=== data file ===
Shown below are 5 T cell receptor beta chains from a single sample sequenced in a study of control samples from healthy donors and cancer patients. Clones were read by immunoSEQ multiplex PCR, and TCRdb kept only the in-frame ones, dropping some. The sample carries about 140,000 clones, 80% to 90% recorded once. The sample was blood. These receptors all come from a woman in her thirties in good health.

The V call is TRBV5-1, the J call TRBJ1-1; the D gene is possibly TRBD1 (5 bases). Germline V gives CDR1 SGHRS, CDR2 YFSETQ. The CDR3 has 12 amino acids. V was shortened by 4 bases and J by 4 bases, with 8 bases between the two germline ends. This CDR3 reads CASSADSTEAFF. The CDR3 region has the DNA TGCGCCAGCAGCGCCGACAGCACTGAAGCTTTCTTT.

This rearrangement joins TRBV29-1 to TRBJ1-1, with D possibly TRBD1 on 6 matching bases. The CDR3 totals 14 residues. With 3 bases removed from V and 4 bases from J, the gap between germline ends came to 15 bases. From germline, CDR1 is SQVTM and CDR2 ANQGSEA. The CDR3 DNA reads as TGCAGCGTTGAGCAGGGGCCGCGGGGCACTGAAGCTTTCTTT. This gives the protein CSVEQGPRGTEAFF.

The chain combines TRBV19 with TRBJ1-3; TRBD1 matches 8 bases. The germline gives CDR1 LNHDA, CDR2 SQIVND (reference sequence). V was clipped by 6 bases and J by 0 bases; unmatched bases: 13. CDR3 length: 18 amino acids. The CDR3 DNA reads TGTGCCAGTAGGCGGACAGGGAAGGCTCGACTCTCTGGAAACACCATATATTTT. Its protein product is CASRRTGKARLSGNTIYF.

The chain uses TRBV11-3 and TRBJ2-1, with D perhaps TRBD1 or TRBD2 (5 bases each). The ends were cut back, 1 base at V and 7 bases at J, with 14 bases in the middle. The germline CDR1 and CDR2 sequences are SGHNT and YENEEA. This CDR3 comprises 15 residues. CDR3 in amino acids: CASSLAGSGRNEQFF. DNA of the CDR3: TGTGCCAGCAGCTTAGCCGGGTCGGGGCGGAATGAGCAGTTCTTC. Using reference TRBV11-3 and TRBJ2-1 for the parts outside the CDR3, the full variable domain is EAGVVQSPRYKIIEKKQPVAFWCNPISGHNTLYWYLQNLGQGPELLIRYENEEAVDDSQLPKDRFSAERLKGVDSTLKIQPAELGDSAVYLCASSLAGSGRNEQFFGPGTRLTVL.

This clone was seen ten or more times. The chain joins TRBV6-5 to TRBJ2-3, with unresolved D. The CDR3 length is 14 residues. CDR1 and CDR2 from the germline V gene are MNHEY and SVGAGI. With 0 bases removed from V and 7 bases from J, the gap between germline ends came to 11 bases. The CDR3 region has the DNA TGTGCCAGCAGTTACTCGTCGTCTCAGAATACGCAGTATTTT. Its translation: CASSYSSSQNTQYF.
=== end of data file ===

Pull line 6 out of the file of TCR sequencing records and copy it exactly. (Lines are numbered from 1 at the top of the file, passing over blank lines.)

This clone was seen ten or more times. The chain joins TRBV6-5 to TRBJ2-3, with unresolved D. The CDR3 length is 14 residues. CDR1 and CDR2 from the germline V gene are MNHEY and SVGAGI. With 0 bases removed from V and 7 bases from J, the gap between germline ends came to 11 bases. The CDR3 region has the DNA TGTGCCAGCAGTTACTCGTCGTCTCAGAATACGCAGTATTTT. Its translation: CASSYSSSQNTQYF.